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Somali Government Says It Seized Military Shipments Bound for Al-Shabab


FILE - Al-Shabab fighters march during military exercises in the Lafofe area, 18 kilometers south of Mogadishu, Somalia, Feb. 17, 2011.

Somalia's National Intelligence Agency (NISA) said Thursday that it had seized two illicit shipments of military hardware and explosive materials that were apparently bound for the al-Shabab militant group.

At a news conference in Mogadishu, Somalia's State Minister of Defense Mohamed Ali Haga said the agency found the arms at Mogadishu's port and airport.

"At the port of Mogadishu, NISA personnel discovered a shipment of military hardware and explosive materials concealed within containers posing as authorized business imports," Haga said. "Our forces have [also] seized military equipment at Mogadishu's Aden Ade International Airport."

A statement from NISA said an investigation relating to the illicit shipments led to the arrest of 10 individuals associated with a smuggling network.

"Our agency has been following the activities of these individuals in Somalia and outside Somalia," Haga said. "It has been following their involvement in this smuggling network. Fortunately, all of them are in custody, and none has escaped."

Neither Haga nor NISA gave further details on the components of the seized shipments, where they were from, or the identities of those involved.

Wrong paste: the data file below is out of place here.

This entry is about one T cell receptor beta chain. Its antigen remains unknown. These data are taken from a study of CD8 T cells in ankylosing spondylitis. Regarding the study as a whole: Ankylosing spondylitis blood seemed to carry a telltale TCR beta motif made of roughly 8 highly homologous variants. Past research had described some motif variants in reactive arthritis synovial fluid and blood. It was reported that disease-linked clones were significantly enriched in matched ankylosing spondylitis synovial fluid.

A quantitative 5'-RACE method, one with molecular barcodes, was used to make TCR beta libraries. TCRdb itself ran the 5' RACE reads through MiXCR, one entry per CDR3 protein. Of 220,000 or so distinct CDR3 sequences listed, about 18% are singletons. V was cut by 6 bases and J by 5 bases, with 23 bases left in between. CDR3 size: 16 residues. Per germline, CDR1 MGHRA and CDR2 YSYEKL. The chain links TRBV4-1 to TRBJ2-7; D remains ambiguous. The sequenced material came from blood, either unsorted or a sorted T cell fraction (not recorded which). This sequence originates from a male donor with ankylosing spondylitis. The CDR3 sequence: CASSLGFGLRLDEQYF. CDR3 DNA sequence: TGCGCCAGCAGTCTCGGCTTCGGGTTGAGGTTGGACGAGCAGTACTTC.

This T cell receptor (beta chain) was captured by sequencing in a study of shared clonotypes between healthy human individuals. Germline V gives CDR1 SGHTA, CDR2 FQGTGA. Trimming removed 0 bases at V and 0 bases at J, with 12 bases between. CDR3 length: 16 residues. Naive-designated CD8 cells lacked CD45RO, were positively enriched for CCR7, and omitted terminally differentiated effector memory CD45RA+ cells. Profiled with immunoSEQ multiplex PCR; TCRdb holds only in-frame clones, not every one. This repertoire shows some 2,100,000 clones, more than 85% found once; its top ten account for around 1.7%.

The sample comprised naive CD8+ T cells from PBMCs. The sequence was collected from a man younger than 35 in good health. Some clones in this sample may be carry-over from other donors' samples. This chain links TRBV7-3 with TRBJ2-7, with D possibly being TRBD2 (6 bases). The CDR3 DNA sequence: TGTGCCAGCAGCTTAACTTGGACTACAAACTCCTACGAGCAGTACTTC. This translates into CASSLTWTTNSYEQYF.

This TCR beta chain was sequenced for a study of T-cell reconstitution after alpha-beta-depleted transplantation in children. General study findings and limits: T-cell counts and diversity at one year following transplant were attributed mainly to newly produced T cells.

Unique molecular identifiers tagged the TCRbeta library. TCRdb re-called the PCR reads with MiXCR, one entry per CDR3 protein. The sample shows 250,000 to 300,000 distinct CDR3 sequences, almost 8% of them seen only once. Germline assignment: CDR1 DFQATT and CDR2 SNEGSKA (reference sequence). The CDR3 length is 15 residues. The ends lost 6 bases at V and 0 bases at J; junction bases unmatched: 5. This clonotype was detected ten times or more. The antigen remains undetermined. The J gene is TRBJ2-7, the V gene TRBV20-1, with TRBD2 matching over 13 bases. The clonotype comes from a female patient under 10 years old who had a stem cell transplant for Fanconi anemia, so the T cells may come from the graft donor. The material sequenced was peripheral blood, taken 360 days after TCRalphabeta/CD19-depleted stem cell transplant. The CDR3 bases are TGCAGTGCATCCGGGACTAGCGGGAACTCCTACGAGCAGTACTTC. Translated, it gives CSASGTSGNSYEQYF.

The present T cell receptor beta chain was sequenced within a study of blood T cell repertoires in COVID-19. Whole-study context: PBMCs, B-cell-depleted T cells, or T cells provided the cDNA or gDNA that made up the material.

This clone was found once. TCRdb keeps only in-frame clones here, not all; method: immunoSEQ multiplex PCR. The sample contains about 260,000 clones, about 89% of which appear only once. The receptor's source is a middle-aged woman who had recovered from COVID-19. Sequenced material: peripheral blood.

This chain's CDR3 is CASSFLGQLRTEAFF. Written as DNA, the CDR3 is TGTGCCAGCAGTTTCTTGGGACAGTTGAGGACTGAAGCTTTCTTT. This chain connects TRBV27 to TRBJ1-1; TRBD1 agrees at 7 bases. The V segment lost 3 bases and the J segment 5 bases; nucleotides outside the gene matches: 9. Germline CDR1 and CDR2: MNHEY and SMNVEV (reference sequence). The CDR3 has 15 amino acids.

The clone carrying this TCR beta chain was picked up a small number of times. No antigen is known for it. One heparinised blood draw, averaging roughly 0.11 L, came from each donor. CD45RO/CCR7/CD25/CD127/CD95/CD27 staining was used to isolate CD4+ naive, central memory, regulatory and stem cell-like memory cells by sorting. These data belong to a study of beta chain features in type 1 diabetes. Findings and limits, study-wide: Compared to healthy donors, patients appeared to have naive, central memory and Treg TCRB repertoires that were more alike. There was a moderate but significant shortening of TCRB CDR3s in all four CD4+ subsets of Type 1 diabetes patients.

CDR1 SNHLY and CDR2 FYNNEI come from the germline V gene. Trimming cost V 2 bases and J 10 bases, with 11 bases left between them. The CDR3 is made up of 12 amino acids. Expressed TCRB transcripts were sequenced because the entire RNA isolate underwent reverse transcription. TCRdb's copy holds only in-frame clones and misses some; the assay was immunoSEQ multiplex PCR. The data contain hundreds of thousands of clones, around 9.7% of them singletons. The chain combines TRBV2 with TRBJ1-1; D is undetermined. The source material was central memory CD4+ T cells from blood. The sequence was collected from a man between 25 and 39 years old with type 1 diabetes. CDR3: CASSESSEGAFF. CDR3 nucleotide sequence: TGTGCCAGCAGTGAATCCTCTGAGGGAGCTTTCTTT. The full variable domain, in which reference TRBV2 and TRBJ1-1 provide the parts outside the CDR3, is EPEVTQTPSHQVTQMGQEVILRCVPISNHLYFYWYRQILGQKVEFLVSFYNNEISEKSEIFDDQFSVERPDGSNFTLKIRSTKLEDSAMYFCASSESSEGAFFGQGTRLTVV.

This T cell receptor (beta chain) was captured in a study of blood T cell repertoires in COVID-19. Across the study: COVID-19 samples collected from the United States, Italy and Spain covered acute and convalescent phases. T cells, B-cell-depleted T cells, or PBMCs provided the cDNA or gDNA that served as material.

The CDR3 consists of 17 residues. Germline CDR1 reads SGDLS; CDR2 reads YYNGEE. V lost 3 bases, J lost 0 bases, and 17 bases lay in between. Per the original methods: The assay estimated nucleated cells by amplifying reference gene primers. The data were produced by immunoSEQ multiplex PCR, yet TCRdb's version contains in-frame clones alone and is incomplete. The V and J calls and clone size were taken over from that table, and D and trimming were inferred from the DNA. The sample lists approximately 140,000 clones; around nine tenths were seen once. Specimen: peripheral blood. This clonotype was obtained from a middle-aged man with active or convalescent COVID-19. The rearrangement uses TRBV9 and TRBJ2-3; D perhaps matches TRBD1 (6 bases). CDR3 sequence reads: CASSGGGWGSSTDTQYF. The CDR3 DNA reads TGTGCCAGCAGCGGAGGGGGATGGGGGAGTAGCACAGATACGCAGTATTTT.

Arms embargo

The U.N. Security Council imposed an arms embargo on Somalia in 1992 because of a civil war and factional violence.

The country has an unguarded coastline that's more than 3,000 kilometers in length and open borders.

Following the establishment of a functioning transitional government in 2012, the successive governments have been working to rebuild stability, good governance and other benchmarks that would help the country's arms embargo be eased.

In 2013, the U.N. Security Council unanimously voted to partially lift its ban on selling arms to Somalia for a year.

The resolution allowed Somalia's government to buy small arms to help its security forces develop and fight the Islamist militants, but kept restrictions on heavy weapons.

The remaining sanctions, which require requests for certain weapons to be approved, are renewed annually, despite government objections that al-Shabab still seriously threatens peace and stability in the region, and sanctions are needed to degrade its activities.

The government's stance is backed by Ethiopia and Uganda, both of which have suffered al-Shabab attacks.

The government of President Hassan Sheikh Mohamud has for months been engaged in an offensive against al-Shabab, including efforts to shut down its financial network and a campaign to counter the group's ideology.

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